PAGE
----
Monday, 8 January 2018

Movie Review: Pitch Perfect 3 (2018)



The plot: Three years after their victory at the a cappella World Championship, the Bellas are struggling to make their mark in the world outside of music. However, after they reunite under false pretences, they decide to go on one last tour and perform for the U.S. troops, taking part in a competition to win an opening spot for DJ Khaled. However, as they see that the rest of the bands actually play their own music, it seems that this last hurrah is going to be the most challenging feat the Bellas have ever faced.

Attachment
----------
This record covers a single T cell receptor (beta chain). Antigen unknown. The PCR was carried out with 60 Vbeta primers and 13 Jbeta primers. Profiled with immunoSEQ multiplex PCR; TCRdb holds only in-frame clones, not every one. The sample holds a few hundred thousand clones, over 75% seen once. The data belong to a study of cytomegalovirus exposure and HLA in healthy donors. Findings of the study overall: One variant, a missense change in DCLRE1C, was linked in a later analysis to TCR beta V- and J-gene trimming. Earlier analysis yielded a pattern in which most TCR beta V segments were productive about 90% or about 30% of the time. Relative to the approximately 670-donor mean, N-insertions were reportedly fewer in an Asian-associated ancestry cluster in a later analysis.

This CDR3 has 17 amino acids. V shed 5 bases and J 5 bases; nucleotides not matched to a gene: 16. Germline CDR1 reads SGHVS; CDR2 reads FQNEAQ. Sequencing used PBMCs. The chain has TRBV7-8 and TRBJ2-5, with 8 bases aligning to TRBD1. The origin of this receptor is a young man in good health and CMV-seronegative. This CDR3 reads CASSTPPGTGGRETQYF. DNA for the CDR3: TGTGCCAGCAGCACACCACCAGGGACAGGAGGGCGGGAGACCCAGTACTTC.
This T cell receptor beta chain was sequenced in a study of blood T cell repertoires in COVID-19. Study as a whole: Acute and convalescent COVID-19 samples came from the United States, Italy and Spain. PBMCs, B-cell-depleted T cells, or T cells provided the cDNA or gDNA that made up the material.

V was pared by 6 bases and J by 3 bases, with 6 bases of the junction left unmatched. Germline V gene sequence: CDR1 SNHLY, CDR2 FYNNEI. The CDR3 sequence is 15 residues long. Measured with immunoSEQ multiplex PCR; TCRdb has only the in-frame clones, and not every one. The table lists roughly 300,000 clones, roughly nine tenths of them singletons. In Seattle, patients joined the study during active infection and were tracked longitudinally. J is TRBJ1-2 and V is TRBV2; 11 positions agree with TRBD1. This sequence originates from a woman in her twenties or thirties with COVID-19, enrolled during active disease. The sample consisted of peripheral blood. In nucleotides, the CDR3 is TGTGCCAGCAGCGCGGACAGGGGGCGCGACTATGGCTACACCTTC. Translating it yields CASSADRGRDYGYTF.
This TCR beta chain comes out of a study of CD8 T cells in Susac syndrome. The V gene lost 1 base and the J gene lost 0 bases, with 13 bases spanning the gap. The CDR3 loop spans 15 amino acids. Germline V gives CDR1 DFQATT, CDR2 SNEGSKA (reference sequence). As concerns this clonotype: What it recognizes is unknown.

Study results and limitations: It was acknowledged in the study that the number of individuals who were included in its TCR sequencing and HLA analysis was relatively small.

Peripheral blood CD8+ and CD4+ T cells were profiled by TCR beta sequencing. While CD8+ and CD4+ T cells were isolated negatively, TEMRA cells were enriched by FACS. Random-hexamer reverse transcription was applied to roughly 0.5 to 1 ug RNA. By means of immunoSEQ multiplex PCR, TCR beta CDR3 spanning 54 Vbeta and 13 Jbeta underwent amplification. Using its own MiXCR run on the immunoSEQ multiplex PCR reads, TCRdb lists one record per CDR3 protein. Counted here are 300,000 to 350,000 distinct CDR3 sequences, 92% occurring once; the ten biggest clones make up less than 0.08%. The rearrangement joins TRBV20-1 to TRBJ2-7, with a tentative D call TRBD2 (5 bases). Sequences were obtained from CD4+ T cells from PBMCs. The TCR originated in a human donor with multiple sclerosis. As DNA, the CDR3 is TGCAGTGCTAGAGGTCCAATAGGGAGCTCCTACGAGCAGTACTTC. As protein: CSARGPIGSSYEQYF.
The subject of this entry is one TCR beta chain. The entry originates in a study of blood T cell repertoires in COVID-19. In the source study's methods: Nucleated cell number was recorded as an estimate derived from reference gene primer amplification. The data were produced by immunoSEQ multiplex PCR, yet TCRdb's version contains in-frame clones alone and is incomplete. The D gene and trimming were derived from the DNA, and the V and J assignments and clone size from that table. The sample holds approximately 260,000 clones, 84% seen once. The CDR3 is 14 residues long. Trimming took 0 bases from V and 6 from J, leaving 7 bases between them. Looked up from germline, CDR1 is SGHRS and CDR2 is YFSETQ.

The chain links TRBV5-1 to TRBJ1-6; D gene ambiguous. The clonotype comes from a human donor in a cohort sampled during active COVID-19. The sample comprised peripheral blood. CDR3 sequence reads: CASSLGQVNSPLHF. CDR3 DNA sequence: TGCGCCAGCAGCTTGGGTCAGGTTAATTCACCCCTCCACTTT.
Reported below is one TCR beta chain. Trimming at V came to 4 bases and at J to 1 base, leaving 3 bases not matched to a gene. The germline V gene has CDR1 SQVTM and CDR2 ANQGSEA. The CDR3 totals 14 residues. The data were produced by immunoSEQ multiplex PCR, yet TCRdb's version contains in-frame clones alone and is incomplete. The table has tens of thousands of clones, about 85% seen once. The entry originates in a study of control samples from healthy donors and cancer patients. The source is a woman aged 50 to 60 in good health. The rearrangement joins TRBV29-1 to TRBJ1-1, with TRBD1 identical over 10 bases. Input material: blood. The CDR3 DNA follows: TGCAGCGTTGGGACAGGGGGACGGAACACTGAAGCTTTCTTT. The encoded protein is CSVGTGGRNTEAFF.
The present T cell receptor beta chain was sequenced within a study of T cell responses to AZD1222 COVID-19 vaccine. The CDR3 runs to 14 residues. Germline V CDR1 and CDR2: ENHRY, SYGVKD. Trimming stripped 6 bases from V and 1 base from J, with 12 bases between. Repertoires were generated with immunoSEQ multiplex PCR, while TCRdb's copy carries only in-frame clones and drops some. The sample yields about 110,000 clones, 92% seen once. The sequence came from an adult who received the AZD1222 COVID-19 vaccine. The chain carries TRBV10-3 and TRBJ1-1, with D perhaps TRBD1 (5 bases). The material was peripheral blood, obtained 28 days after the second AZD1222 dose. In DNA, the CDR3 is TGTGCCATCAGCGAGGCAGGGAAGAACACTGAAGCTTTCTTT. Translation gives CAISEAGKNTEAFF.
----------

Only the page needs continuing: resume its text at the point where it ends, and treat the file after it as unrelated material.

Anna Kendrick is trying quite hard to keep things held together, and she certainly has the on-screen confidence to make that work, but she’s also the only member of the Bellas who makes an actual impact. Or, at least, makes a positive impact. Brittany Snow and Anna Camp hit the ‘ageing but desperately trying to escape that fate’ button for all it’s worth, Hana Mae Lee barely even registers as an on-screen presence, and Hailee Steinfeld flat-out does not register. John Michael Higgins and Elizabeth Banks officially grind their underhanded colour commentary schtick into the ground and Ruby Rose continues her track record of being a Sentient Red Flag (yep, another Aussie actor fits into this category) whenever she gets a speaking role.